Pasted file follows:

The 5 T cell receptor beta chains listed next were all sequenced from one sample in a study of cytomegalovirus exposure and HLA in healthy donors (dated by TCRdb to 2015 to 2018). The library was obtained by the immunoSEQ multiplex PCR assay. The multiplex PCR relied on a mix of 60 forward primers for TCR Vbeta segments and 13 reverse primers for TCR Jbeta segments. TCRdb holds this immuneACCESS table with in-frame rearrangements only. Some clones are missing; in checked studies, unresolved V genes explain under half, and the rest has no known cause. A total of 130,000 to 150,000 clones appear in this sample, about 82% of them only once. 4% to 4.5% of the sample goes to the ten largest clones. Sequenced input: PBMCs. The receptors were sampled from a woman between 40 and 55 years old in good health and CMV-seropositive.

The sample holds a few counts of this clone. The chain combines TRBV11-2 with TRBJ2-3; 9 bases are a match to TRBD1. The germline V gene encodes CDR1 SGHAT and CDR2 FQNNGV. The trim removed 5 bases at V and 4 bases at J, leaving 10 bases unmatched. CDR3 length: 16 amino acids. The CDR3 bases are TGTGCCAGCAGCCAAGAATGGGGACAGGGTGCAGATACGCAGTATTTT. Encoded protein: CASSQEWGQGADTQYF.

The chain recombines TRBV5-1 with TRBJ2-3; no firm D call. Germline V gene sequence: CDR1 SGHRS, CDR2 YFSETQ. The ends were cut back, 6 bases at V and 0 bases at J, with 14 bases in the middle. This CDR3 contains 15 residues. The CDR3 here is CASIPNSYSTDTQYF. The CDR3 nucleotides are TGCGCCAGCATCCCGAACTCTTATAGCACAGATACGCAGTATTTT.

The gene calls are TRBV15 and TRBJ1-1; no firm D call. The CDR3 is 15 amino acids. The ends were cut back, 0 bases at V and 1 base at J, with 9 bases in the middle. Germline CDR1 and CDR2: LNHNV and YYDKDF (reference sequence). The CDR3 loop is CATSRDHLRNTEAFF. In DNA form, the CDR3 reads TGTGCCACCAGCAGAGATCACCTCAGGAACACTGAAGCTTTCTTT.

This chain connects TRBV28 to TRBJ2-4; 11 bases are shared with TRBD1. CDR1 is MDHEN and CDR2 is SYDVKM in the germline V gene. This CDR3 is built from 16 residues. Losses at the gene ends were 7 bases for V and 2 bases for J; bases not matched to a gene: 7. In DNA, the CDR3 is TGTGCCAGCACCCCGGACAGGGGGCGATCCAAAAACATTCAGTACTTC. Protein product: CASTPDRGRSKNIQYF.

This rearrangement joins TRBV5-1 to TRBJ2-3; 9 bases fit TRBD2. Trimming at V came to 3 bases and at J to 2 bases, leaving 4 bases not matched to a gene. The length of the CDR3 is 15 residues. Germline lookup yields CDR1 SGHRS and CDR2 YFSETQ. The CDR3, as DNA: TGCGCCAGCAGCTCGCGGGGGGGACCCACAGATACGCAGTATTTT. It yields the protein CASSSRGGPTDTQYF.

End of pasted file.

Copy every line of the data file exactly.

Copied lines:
The 5 T cell receptor beta chains listed next were all sequenced from one sample in a study of cytomegalovirus exposure and HLA in healthy donors (dated by TCRdb to 2015 to 2018). The library was obtained by the immunoSEQ multiplex PCR assay. The multiplex PCR relied on a mix of 60 forward primers for TCR Vbeta segments and 13 reverse primers for TCR Jbeta segments. TCRdb holds this immuneACCESS table with in-frame rearrangements only. Some clones are missing; in checked studies, unresolved V genes explain under half, and the rest has no known cause. A total of 130,000 to 150,000 clones appear in this sample, about 82% of them only once. 4% to 4.5% of the sample goes to the ten largest clones. Sequenced input: PBMCs. The receptors were sampled from a woman between 40 and 55 years old in good health and CMV-seropositive.

The sample holds a few counts of this clone. The chain combines TRBV11-2 with TRBJ2-3; 9 bases are a match to TRBD1. The germline V gene encodes CDR1 SGHAT and CDR2 FQNNGV. The trim removed 5 bases at V and 4 bases at J, leaving 10 bases unmatched. CDR3 length: 16 amino acids. The CDR3 bases are TGTGCCAGCAGCCAAGAATGGGGACAGGGTGCAGATACGCAGTATTTT. Encoded protein: CASSQEWGQGADTQYF.

The chain recombines TRBV5-1 with TRBJ2-3; no firm D call. Germline V gene sequence: CDR1 SGHRS, CDR2 YFSETQ. The ends were cut back, 6 bases at V and 0 bases at J, with 14 bases in the middle. This CDR3 contains 15 residues. The CDR3 here is CASIPNSYSTDTQYF. The CDR3 nucleotides are TGCGCCAGCATCCCGAACTCTTATAGCACAGATACGCAGTATTTT.

The gene calls are TRBV15 and TRBJ1-1; no firm D call. The CDR3 is 15 amino acids. The ends were cut back, 0 bases at V and 1 base at J, with 9 bases in the middle. Germline CDR1 and CDR2: LNHNV and YYDKDF (reference sequence). The CDR3 loop is CATSRDHLRNTEAFF. In DNA form, the CDR3 reads TGTGCCACCAGCAGAGATCACCTCAGGAACACTGAAGCTTTCTTT.

This chain connects TRBV28 to TRBJ2-4; 11 bases are shared with TRBD1. CDR1 is MDHEN and CDR2 is SYDVKM in the germline V gene. This CDR3 is built from 16 residues. Losses at the gene ends were 7 bases for V and 2 bases for J; bases not matched to a gene: 7. In DNA, the CDR3 is TGTGCCAGCACCCCGGACAGGGGGCGATCCAAAAACATTCAGTACTTC. Protein product: CASTPDRGRSKNIQYF.

This rearrangement joins TRBV5-1 to TRBJ2-3; 9 bases fit TRBD2. Trimming at V came to 3 bases and at J to 2 bases, leaving 4 bases not matched to a gene. The length of the CDR3 is 15 residues. Germline lookup yields CDR1 SGHRS and CDR2 YFSETQ. The CDR3, as DNA: TGCGCCAGCAGCTCGCGGGGGGGACCCACAGATACGCAGTATTTT. It yields the protein CASSSRGGPTDTQYF.